Monday night's word premiere of "Golda" in Baltimon's Morris Mechanic Theater reuntes playwright William Gibson, director Arthur Penn and star Anne Bacroft, who triumphed together in "Two for the Seesaw" and "The Miracle Worker."
"Golda" is a dramatization of the life of Israel's former prime minister, Golda Meir, whose autobiography surely proved helpful to Gibson. Centering on the period of her prime ministry, the sory also depicts her earlier life as a child terrorized by Czarist pogrons, her Milwaukee girlhood and her move to Palestine with her children.
The Mechanic's run will be through Oct. 8, the company then moving to Boston before its New York opening Nov. 6, at the Morosco.
In the annual musical chairs of New York fall season, this means that the Pultizer and Tony winner. "The Shadow Box," must find a new home. That's not easy.
Trazara Beverley, who scored so resoundingly in "For Colored Girls Who Have Considered Suicide/When the Rainbow Is Enuf," that she was moved into a Los Angeles company when it was formed, will be in the version opening at the National Oct. 13. This unique artist and teacher is elusive to describe but to those who saw the New York original of Ntozake Shange's poetry-in-movement, Beverley will be impossible to replace. Producer Joseph Papp. who formed the National's company from both the continuing New York and closing California ones, is generous to think of us!
Having scratched the first two of its fall attractions. Ford's Theater now has some good news. Vincent Price will be playing his one-man Oscar Wilde evening, "Diversions and Delights." Oct. 13 through 30. "The American Dance Machine," to have opened last night at Ford's, was first to be scratched. Dore Schary's "F.D.R." with Robert Vaughn in the solo role not able to fit Ford's raked stage, has canceled its Oct. 4-22 engagement.
Virginia's State Theater, the Barter down in Abingdon of the Virginia Highlands, continues its premiere of "Bubba" through sept. 18. Sam Havens' comedy is about young Chicago marrieds and was presented through a Ford Foundation grant. Starting Sept. 29. "Never Too Late" will join Agatha Christie's "The Mousetrap" in repertory, and during the winter there will be Barter tour in "Hay Fever."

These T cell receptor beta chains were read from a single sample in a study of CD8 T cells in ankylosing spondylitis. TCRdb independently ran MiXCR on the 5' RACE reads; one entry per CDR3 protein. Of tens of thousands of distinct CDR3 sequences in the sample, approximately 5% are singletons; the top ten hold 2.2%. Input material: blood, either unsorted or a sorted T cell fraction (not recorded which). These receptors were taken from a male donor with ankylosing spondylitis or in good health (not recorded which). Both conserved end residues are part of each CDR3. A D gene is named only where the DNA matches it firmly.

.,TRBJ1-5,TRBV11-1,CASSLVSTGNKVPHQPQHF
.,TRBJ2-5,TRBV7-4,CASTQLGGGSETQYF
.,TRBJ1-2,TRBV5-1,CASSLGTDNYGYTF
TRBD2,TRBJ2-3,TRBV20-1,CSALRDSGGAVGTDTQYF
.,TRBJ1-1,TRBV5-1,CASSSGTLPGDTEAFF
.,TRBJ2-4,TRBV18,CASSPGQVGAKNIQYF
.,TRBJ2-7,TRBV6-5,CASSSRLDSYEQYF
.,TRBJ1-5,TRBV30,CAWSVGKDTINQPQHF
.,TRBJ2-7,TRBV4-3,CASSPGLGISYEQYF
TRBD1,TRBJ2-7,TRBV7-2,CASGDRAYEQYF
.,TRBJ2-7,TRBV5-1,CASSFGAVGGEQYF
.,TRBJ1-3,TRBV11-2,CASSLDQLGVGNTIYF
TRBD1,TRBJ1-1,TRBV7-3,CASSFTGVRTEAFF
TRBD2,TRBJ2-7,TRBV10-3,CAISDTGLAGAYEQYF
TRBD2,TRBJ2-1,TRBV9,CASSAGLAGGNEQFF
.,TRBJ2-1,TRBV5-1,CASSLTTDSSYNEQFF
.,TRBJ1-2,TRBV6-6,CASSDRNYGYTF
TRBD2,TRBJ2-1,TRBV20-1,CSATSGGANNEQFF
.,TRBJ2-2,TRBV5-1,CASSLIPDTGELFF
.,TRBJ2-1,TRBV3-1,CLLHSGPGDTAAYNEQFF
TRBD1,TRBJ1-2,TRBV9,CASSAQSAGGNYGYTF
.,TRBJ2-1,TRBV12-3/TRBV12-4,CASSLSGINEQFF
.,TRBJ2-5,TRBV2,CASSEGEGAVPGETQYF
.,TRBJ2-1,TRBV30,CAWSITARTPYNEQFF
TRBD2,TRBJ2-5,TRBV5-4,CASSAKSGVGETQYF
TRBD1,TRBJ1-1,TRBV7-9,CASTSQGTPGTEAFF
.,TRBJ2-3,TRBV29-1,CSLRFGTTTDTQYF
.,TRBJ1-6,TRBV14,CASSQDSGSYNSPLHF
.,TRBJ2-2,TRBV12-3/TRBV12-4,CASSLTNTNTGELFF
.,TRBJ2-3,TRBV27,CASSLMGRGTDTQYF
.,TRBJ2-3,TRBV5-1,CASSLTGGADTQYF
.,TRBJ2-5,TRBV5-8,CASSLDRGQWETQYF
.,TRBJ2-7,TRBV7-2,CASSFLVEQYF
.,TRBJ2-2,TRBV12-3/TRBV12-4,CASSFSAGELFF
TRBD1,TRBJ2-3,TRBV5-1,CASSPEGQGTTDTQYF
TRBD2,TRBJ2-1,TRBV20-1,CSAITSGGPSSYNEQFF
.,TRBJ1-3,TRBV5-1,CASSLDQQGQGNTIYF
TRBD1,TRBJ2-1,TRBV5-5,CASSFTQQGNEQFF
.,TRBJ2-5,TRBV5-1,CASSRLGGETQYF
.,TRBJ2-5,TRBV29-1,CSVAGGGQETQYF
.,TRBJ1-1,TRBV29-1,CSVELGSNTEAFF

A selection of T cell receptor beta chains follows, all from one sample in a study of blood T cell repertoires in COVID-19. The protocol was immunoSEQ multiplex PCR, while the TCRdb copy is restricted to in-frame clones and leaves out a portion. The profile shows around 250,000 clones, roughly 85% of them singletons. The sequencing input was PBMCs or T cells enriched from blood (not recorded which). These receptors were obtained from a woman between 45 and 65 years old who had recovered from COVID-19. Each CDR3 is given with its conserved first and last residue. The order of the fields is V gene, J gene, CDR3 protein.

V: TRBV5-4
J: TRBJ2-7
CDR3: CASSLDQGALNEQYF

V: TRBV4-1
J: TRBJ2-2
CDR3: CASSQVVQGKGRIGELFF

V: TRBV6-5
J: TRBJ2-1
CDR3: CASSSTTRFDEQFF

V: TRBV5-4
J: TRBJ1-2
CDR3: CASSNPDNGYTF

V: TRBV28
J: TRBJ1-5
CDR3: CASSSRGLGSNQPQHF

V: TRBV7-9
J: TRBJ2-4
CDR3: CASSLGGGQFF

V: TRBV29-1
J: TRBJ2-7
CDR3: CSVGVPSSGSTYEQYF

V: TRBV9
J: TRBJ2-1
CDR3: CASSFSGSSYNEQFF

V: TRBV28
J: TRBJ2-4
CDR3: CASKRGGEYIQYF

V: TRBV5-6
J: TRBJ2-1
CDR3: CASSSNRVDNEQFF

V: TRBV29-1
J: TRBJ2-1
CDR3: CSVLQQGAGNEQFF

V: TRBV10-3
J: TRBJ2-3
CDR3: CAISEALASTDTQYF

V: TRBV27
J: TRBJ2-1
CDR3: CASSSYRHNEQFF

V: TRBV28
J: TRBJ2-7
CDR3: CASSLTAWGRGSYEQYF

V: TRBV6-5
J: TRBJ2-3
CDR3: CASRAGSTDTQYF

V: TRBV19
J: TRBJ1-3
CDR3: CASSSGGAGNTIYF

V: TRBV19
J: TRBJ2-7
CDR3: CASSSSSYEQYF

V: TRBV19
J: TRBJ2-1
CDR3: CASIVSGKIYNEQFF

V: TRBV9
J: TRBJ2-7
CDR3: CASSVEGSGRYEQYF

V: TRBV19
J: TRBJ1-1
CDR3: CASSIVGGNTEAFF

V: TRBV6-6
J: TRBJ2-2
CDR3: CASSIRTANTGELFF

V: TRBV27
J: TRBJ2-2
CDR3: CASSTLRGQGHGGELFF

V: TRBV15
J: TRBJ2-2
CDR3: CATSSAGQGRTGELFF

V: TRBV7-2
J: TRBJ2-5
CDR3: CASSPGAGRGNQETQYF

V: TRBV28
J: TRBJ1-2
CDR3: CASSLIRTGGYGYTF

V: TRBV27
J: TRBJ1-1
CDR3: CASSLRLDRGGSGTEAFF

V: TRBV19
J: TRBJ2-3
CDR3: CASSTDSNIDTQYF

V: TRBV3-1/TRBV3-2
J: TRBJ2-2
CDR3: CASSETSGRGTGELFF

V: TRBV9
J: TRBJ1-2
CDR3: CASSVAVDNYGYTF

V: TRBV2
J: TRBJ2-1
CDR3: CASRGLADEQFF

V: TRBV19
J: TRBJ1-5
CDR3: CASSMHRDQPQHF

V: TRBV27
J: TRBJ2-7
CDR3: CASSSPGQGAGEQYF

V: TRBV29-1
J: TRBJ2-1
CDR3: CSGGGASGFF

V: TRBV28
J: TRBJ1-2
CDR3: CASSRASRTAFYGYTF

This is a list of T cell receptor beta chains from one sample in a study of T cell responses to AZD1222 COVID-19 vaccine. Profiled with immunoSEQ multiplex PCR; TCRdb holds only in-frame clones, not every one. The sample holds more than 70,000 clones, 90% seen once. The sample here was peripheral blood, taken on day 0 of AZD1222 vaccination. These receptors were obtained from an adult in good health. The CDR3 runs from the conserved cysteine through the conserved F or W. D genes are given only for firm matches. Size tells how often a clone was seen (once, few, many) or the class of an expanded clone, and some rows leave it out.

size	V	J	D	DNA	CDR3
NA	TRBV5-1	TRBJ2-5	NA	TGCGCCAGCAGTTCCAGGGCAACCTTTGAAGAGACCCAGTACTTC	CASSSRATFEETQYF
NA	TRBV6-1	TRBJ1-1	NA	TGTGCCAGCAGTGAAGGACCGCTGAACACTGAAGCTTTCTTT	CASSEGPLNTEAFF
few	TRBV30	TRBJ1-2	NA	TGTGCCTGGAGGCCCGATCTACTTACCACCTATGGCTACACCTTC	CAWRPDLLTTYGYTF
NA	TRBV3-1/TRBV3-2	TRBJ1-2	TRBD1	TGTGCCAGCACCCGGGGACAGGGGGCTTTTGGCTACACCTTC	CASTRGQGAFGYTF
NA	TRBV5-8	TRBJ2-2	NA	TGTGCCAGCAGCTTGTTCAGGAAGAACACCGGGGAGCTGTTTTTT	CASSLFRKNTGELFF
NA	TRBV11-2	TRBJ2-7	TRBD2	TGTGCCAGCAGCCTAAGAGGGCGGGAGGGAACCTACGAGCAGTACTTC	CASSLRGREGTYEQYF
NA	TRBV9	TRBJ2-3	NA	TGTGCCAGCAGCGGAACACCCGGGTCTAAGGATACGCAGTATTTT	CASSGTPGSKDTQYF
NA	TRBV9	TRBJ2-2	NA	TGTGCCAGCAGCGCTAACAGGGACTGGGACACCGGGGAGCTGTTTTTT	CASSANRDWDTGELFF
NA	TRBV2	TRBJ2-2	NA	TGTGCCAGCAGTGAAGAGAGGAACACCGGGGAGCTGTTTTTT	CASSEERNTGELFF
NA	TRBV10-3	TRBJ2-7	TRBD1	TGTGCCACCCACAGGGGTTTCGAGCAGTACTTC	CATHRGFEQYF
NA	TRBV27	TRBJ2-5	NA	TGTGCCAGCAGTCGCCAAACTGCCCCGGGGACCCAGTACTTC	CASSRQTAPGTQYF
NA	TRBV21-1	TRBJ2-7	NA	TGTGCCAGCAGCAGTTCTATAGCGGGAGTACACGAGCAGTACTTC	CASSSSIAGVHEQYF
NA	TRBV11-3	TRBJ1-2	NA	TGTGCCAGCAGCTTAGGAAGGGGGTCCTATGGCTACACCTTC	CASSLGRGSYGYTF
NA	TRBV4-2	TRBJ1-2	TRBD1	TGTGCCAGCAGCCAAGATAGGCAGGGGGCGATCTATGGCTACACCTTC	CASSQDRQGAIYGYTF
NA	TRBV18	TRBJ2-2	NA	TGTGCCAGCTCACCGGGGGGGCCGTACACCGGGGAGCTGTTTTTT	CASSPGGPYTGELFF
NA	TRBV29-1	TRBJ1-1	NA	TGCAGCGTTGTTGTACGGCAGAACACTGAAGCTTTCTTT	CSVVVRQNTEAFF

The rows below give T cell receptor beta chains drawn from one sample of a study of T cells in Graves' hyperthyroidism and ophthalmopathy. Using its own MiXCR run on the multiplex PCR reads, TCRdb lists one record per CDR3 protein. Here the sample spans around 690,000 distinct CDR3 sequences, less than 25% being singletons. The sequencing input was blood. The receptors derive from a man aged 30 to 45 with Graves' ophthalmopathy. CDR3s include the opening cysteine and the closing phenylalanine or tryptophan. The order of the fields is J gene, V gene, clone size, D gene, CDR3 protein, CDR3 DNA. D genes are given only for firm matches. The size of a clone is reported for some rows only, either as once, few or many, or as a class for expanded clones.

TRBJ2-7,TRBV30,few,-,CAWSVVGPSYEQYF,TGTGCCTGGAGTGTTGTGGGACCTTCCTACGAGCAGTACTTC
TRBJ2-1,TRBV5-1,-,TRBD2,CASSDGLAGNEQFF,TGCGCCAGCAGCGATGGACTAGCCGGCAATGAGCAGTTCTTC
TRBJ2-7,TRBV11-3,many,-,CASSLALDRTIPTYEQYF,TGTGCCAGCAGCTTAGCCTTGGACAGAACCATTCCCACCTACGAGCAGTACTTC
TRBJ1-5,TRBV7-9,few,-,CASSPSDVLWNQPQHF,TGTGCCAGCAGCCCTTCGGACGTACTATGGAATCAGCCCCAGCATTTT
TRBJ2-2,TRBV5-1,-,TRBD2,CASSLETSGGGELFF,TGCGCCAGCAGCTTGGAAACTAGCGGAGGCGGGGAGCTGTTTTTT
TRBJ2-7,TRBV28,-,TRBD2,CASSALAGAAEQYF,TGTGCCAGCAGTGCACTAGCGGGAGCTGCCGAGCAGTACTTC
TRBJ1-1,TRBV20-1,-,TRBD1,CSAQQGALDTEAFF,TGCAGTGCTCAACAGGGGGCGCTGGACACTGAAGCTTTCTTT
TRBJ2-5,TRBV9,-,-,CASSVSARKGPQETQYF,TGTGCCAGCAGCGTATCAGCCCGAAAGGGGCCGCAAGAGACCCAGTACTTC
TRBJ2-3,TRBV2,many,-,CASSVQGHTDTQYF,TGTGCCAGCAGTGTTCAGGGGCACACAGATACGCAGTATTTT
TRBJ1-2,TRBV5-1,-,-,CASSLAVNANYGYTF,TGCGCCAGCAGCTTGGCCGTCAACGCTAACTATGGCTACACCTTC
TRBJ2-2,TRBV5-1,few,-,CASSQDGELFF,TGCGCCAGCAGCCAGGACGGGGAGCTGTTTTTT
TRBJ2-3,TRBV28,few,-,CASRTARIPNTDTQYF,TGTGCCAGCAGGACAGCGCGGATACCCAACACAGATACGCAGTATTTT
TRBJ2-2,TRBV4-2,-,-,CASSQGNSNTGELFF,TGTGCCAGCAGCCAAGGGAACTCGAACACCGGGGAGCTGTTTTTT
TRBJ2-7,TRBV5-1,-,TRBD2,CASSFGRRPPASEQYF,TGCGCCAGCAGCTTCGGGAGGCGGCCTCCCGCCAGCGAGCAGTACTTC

Bob Brown's Marionettes in "The Art of Puppetry" is the attraction through Sept. 23 at the American Puppetry Association. 815 1/2 King St., Alexandria, a restored 1912 vaudeville threater. This Saturday at 8 p.m. there will be a benefit performance for the theater. Reservations at 549-0787.
Arlington's - and America's - Julie Harris made her London bow last night as Emily Dickinson in "The Belle of Amherst" and if the London critics didn't recognize her as one of the great artists of their language, London won't see me again until they recant . . . Hume Cronyn and Jessica Tandy, who are used to great notices, got more of them in Boston for "The Gin Game," D.L. Coburn's two-character play directed by Mike Nichols. New York previews begin Sept. 23.
Robert Klein, the TV funny guy who made his comedian bow in Rockville (or was it Gaithersburg?), is entertaining Saturday night at the University of Maryland's Fine Arts Theater: reservations at 454-4546 . . . Steve Martin's Kennedy Center Concert Hall appearance tonight at 8:30 was sold out in the first four hours, but an 11:15 performance has been added . . . Next Wednesday noon's Kennedy Center symposium will find Eivind Harun and Karen Jablons talking about their experiences, in "A Chorus Line." . . . Virginia Graham joins a Hayloft favorite, Jay Barney, for "Any Wednesday" at the Manassas dinner theater for a limited run; reservations as 591-8040 . . . Streets for People's International Festival will begin Sunday at noon, the action continuing until 8 p.m. on the Gallery Place Mall. F Street, between 7th and 9th Streets NW. The Bleecker St. Players will hold auditions for Selig Kainer's "City of Stone" Saturday and Sunday from 2 until 4 p.m. at Grace Church, 1041 Wisconsin Ave, NW, Georgetown.